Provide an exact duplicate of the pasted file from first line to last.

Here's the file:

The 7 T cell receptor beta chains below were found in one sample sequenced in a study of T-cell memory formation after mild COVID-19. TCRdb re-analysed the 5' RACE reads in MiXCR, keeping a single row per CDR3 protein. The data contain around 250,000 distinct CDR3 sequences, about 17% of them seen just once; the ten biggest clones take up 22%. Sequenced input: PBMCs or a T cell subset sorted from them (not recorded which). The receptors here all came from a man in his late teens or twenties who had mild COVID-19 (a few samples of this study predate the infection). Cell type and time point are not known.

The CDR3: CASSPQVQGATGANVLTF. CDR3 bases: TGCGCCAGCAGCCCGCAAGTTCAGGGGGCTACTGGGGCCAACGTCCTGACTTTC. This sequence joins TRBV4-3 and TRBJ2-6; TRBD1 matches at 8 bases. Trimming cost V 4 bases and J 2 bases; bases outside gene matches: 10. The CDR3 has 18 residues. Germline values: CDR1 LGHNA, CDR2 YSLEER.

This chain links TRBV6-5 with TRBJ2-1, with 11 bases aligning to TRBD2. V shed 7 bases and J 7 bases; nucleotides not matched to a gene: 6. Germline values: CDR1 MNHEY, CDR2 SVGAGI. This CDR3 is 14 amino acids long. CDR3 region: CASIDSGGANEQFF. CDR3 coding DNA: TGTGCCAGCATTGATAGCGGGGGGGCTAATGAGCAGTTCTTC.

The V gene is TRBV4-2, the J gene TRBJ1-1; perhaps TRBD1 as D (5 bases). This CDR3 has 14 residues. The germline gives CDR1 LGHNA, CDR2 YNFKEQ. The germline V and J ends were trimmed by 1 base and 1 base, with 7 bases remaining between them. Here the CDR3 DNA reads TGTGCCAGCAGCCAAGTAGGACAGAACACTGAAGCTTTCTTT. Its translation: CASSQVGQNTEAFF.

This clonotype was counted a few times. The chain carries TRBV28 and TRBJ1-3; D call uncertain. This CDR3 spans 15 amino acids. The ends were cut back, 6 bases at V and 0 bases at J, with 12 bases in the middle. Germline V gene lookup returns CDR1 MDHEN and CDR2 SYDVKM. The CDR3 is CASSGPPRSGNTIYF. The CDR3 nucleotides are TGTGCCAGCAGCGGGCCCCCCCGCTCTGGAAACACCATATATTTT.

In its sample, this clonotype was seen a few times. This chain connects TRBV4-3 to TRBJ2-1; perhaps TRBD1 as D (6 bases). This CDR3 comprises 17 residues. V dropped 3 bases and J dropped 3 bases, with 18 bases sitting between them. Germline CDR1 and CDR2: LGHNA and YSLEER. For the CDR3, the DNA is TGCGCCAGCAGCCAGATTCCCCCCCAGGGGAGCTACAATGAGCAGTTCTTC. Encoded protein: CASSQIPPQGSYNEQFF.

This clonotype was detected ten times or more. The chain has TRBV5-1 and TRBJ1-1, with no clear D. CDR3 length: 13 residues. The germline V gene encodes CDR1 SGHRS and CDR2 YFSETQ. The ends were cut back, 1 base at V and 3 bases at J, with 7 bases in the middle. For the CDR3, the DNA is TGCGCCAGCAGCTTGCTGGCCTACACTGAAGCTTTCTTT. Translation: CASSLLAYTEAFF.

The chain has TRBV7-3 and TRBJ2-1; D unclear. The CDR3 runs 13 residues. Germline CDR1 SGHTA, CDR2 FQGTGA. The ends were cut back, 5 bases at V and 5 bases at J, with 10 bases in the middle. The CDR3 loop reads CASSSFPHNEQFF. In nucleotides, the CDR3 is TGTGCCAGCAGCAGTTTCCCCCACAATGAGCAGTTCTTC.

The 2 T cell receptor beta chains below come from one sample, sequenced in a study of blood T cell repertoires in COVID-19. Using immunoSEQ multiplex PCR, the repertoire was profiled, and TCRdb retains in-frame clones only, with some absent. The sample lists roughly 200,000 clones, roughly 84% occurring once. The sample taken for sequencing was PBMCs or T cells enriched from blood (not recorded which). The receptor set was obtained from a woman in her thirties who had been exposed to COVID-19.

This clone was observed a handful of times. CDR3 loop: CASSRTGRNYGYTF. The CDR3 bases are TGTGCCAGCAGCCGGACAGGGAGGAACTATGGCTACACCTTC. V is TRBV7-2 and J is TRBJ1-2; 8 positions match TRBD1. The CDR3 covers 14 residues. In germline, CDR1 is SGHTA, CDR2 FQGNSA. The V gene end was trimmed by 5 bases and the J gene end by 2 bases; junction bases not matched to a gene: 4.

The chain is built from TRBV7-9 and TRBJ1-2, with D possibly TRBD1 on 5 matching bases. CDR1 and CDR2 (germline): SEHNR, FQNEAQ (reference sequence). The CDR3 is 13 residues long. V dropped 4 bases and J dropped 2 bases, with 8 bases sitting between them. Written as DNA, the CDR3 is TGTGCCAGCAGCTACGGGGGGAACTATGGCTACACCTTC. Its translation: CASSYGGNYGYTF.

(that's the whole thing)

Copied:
The 7 T cell receptor beta chains below were found in one sample sequenced in a study of T-cell memory formation after mild COVID-19. TCRdb re-analysed the 5' RACE reads in MiXCR, keeping a single row per CDR3 protein. The data contain around 250,000 distinct CDR3 sequences, about 17% of them seen just once; the ten biggest clones take up 22%. Sequenced input: PBMCs or a T cell subset sorted from them (not recorded which). The receptors here all came from a man in his late teens or twenties who had mild COVID-19 (a few samples of this study predate the infection). Cell type and time point are not known.

The CDR3: CASSPQVQGATGANVLTF. CDR3 bases: TGCGCCAGCAGCCCGCAAGTTCAGGGGGCTACTGGGGCCAACGTCCTGACTTTC. This sequence joins TRBV4-3 and TRBJ2-6; TRBD1 matches at 8 bases. Trimming cost V 4 bases and J 2 bases; bases outside gene matches: 10. The CDR3 has 18 residues. Germline values: CDR1 LGHNA, CDR2 YSLEER.

This chain links TRBV6-5 with TRBJ2-1, with 11 bases aligning to TRBD2. V shed 7 bases and J 7 bases; nucleotides not matched to a gene: 6. Germline values: CDR1 MNHEY, CDR2 SVGAGI. This CDR3 is 14 amino acids long. CDR3 region: CASIDSGGANEQFF. CDR3 coding DNA: TGTGCCAGCATTGATAGCGGGGGGGCTAATGAGCAGTTCTTC.

The V gene is TRBV4-2, the J gene TRBJ1-1; perhaps TRBD1 as D (5 bases). This CDR3 has 14 residues. The germline gives CDR1 LGHNA, CDR2 YNFKEQ. The germline V and J ends were trimmed by 1 base and 1 base, with 7 bases remaining between them. Here the CDR3 DNA reads TGTGCCAGCAGCCAAGTAGGACAGAACACTGAAGCTTTCTTT. Its translation: CASSQVGQNTEAFF.

This clonotype was counted a few times. The chain carries TRBV28 and TRBJ1-3; D call uncertain. This CDR3 spans 15 amino acids. The ends were cut back, 6 bases at V and 0 bases at J, with 12 bases in the middle. Germline V gene lookup returns CDR1 MDHEN and CDR2 SYDVKM. The CDR3 is CASSGPPRSGNTIYF. The CDR3 nucleotides are TGTGCCAGCAGCGGGCCCCCCCGCTCTGGAAACACCATATATTTT.

In its sample, this clonotype was seen a few times. This chain connects TRBV4-3 to TRBJ2-1; perhaps TRBD1 as D (6 bases). This CDR3 comprises 17 residues. V dropped 3 bases and J dropped 3 bases, with 18 bases sitting between them. Germline CDR1 and CDR2: LGHNA and YSLEER. For the CDR3, the DNA is TGCGCCAGCAGCCAGATTCCCCCCCAGGGGAGCTACAATGAGCAGTTCTTC. Encoded protein: CASSQIPPQGSYNEQFF.

This clonotype was detected ten times or more. The chain has TRBV5-1 and TRBJ1-1, with no clear D. CDR3 length: 13 residues. The germline V gene encodes CDR1 SGHRS and CDR2 YFSETQ. The ends were cut back, 1 base at V and 3 bases at J, with 7 bases in the middle. For the CDR3, the DNA is TGCGCCAGCAGCTTGCTGGCCTACACTGAAGCTTTCTTT. Translation: CASSLLAYTEAFF.

The chain has TRBV7-3 and TRBJ2-1; D unclear. The CDR3 runs 13 residues. Germline CDR1 SGHTA, CDR2 FQGTGA. The ends were cut back, 5 bases at V and 5 bases at J, with 10 bases in the middle. The CDR3 loop reads CASSSFPHNEQFF. In nucleotides, the CDR3 is TGTGCCAGCAGCAGTTTCCCCCACAATGAGCAGTTCTTC.

The 2 T cell receptor beta chains below come from one sample, sequenced in a study of blood T cell repertoires in COVID-19. Using immunoSEQ multiplex PCR, the repertoire was profiled, and TCRdb retains in-frame clones only, with some absent. The sample lists roughly 200,000 clones, roughly 84% occurring once. The sample taken for sequencing was PBMCs or T cells enriched from blood (not recorded which). The receptor set was obtained from a woman in her thirties who had been exposed to COVID-19.

This clone was observed a handful of times. CDR3 loop: CASSRTGRNYGYTF. The CDR3 bases are TGTGCCAGCAGCCGGACAGGGAGGAACTATGGCTACACCTTC. V is TRBV7-2 and J is TRBJ1-2; 8 positions match TRBD1. The CDR3 covers 14 residues. In germline, CDR1 is SGHTA, CDR2 FQGNSA. The V gene end was trimmed by 5 bases and the J gene end by 2 bases; junction bases not matched to a gene: 4.

The chain is built from TRBV7-9 and TRBJ1-2, with D possibly TRBD1 on 5 matching bases. CDR1 and CDR2 (germline): SEHNR, FQNEAQ (reference sequence). The CDR3 is 13 residues long. V dropped 4 bases and J dropped 2 bases, with 8 bases sitting between them. Written as DNA, the CDR3 is TGTGCCAGCAGCTACGGGGGGAACTATGGCTACACCTTC. Its translation: CASSYGGNYGYTF.